During the tour the soldiers provided engineering support to the NATO-led mission to prepare the Afghans to fully take over the security of their own country.
The 330 soldiers, who are part of 7th Armoured Brigade, better known as the Desert Rats, supported 3 Commando Brigade Royal Marines during the tour and were based in Lashkar Gah and Nahr-e Saraj between March and September 2011.
They were instrumental in constructing and upgrading tactical infrastructure for the teams of British soldiers who were preparing the Afghan National Security Forces for transition in Helmand province.
Personnel were primarily involved in the construction and upgrade of forward operating bases and military checkpoints and also cleared convoy routes by detecting and destroying hidden improvised explosive devices.
Sapper Leonid Remizov, who is originally from Russia but moved to Lincoln when he was 14, received his medal along with the rest of the regiment at a special ceremony at his barracks in Bergen-Hohne in northern Germany.
I was based at a checkpoint near Lashkar Gah. It was a really good tour, I helped build checkpoints and upgraded some of our facilities. I’d do it again, definitely, but it was a lot of hard work. It was hot and dusty.
We are helping the Afghans to rebuild their country; one of our biggest projects was to build a new bridge which a lot of locals came to watch. They were really happy about it as the bridge will really help them in their daily lives.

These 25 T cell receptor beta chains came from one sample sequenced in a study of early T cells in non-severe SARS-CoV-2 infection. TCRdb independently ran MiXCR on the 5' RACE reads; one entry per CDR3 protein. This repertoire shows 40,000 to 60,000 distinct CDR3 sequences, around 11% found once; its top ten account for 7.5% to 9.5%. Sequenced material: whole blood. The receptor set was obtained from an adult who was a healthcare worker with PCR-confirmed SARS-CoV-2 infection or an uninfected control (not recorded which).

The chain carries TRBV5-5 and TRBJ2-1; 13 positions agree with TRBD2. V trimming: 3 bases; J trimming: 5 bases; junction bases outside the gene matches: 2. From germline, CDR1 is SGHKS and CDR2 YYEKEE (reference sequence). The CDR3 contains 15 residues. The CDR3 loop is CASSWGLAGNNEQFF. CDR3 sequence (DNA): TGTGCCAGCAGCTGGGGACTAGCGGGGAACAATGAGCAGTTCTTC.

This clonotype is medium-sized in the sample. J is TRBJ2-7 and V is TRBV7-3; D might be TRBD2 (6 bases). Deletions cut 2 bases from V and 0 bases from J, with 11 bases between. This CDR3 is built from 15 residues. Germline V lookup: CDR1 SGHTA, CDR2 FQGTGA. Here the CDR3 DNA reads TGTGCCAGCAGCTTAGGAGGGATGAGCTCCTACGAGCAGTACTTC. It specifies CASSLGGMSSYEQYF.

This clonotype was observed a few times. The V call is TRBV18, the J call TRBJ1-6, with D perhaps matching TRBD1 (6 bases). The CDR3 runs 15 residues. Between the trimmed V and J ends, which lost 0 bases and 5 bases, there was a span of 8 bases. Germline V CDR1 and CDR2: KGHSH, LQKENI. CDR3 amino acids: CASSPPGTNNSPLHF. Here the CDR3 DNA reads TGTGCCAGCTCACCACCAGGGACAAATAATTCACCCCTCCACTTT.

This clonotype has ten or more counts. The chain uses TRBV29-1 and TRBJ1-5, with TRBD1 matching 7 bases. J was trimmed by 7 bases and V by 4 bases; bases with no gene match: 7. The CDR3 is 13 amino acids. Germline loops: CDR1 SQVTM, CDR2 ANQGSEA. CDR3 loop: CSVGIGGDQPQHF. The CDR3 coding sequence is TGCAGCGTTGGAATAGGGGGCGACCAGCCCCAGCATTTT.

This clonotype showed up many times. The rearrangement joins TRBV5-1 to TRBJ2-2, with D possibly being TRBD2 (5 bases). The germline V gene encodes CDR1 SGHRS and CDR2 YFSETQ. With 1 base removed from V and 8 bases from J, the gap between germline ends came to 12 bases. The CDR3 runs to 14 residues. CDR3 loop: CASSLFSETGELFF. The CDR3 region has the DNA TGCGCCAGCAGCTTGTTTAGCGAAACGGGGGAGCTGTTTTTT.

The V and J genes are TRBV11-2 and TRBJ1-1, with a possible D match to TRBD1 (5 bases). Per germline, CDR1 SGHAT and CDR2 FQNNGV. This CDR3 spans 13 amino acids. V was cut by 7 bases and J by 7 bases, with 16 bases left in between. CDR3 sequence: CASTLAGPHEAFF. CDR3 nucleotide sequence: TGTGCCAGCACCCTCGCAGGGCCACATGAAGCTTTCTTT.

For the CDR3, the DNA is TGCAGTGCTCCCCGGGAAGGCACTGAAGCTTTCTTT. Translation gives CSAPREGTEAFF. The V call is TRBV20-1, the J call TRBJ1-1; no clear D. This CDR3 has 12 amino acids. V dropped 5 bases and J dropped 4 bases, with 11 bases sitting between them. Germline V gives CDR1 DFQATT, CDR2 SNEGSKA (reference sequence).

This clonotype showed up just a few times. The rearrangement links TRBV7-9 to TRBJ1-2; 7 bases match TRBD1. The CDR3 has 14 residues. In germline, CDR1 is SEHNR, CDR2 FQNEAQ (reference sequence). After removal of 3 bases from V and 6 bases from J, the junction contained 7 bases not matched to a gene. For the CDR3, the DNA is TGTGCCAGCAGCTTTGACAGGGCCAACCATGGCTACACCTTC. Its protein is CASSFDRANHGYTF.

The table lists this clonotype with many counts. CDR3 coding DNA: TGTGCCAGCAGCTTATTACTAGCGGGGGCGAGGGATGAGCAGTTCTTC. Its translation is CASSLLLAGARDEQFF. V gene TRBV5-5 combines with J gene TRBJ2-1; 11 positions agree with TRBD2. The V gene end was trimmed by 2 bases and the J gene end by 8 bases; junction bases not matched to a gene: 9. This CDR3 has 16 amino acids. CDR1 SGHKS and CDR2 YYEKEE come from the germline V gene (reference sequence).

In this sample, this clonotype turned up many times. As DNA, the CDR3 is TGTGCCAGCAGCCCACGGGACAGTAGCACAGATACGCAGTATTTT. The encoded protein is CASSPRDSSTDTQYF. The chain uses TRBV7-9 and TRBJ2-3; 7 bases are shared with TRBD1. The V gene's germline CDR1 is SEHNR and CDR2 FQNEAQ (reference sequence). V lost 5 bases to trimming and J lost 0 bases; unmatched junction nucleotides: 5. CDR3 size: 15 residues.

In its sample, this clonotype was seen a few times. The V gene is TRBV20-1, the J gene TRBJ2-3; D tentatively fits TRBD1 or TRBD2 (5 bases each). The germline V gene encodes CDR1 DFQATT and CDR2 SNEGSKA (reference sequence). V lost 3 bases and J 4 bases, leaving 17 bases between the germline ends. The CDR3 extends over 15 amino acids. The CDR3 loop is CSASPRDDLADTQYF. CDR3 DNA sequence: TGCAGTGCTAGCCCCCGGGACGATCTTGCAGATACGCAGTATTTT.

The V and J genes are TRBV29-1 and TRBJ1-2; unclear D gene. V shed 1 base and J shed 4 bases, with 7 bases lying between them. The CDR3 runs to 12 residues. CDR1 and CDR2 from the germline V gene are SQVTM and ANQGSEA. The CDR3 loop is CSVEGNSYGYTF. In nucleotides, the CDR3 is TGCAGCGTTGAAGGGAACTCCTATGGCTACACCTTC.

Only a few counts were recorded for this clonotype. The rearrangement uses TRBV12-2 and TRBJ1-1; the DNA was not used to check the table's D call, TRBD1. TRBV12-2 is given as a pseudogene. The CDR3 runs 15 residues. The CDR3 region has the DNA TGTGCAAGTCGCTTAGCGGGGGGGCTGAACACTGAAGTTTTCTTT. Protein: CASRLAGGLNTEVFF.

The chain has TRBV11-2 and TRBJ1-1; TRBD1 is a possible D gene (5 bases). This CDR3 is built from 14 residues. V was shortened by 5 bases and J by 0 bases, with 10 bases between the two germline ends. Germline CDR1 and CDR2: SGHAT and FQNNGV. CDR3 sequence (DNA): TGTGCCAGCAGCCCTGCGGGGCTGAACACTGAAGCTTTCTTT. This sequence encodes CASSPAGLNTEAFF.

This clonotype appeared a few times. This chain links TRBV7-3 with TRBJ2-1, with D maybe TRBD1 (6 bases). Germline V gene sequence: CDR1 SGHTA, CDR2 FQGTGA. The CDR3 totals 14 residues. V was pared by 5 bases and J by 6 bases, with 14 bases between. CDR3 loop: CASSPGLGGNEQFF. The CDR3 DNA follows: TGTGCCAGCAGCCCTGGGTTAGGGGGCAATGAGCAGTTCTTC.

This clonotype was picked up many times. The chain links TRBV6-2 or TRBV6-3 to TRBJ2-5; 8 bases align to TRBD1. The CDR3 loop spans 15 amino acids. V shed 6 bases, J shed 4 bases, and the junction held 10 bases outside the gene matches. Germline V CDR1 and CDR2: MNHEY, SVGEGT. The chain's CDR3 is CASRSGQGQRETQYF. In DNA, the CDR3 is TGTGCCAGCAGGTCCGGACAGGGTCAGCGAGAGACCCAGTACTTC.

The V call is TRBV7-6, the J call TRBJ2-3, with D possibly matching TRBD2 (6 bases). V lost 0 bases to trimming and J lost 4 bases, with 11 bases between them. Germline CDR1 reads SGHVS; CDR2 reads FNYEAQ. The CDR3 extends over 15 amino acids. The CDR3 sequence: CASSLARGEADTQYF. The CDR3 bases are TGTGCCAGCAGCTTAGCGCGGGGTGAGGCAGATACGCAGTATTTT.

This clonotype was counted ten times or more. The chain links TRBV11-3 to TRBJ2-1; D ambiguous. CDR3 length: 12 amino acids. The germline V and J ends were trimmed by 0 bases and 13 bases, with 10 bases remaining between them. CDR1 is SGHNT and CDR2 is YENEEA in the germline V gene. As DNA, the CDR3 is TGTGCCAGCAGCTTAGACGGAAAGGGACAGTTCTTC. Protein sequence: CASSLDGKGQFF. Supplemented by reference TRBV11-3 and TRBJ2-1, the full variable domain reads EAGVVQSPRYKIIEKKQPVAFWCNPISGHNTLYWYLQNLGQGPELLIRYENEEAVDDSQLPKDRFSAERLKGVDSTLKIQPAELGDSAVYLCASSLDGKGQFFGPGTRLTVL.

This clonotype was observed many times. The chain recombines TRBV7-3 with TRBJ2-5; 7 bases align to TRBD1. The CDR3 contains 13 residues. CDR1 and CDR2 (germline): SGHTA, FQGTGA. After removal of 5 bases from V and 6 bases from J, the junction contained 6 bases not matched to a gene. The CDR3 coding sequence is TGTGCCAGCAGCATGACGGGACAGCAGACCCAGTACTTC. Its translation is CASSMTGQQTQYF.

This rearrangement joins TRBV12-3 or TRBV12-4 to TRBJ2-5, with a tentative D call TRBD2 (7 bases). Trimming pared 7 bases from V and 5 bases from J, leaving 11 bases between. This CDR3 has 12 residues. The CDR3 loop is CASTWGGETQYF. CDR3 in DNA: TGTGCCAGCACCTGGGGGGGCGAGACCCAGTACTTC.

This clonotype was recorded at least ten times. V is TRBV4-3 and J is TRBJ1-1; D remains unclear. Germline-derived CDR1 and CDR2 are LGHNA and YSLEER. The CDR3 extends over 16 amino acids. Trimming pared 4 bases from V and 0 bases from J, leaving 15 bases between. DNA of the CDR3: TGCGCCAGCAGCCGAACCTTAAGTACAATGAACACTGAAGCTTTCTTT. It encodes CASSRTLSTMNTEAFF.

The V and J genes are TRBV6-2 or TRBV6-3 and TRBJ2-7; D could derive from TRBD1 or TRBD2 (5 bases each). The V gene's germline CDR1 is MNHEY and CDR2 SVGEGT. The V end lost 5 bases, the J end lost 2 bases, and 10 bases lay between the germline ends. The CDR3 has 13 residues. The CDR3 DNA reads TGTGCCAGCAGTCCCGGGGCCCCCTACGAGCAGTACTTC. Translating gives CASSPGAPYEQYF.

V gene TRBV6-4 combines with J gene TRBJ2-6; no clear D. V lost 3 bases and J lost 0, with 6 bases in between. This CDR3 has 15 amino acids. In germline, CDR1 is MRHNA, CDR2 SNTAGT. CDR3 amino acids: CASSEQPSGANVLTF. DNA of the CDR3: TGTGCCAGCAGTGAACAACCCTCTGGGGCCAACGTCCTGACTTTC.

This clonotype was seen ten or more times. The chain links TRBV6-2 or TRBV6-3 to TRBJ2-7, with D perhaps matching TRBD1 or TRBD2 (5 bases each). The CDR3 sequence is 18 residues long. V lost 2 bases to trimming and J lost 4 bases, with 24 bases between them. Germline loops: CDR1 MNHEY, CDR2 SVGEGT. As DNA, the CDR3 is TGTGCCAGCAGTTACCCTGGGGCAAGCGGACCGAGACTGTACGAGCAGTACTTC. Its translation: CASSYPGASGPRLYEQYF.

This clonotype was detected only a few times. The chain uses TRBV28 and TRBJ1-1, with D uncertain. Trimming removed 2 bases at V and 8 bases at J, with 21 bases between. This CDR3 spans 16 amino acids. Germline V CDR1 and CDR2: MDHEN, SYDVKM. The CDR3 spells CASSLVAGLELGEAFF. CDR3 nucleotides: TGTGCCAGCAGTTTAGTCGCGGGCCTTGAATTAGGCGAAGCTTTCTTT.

Sapper Remizov, who joined the Army in 2007 and completed a variety of training exercises in Germany, the UK, Canada and the Falkland Islands in the run up to his tour, added:
I met and spoke with a lot of Afghans while I was out there and we got on pretty well.
Arriving back home after the tour was a big weight off our shoulders; it is nice to come back and relax for a change. It was my first operational tour and it was a really proud moment to receive my medal.
The parade, which was watched by the families and friends of the soldiers, also included music from the Band of the Irish Guards.
Addressing the soldiers during the ceremony, Major General James Bashall, General Officer Commanding of Germany-based 1 (UK) Armoured Division, who presented the medals, said:
For most of us there are moments in our careers that are memorable and special. For all of you I hope this is a memorable day; I would like to thank you for your work in Afghanistan.
We are making progress in Afghanistan but that progress is not always glamorous and some jobs don’t receive much publicity, but it is essential nonetheless. The work you did in Afghanistan is saving lives.
The regiment should have a real sense of pride and achievement but we are nothing without our families; we must remember and thank our families whose support has been fantastic.
The men and women of 32 Engineer Regiment will now begin over four weeks of well-deserved leave before returning to their barracks to begin training for their next mission.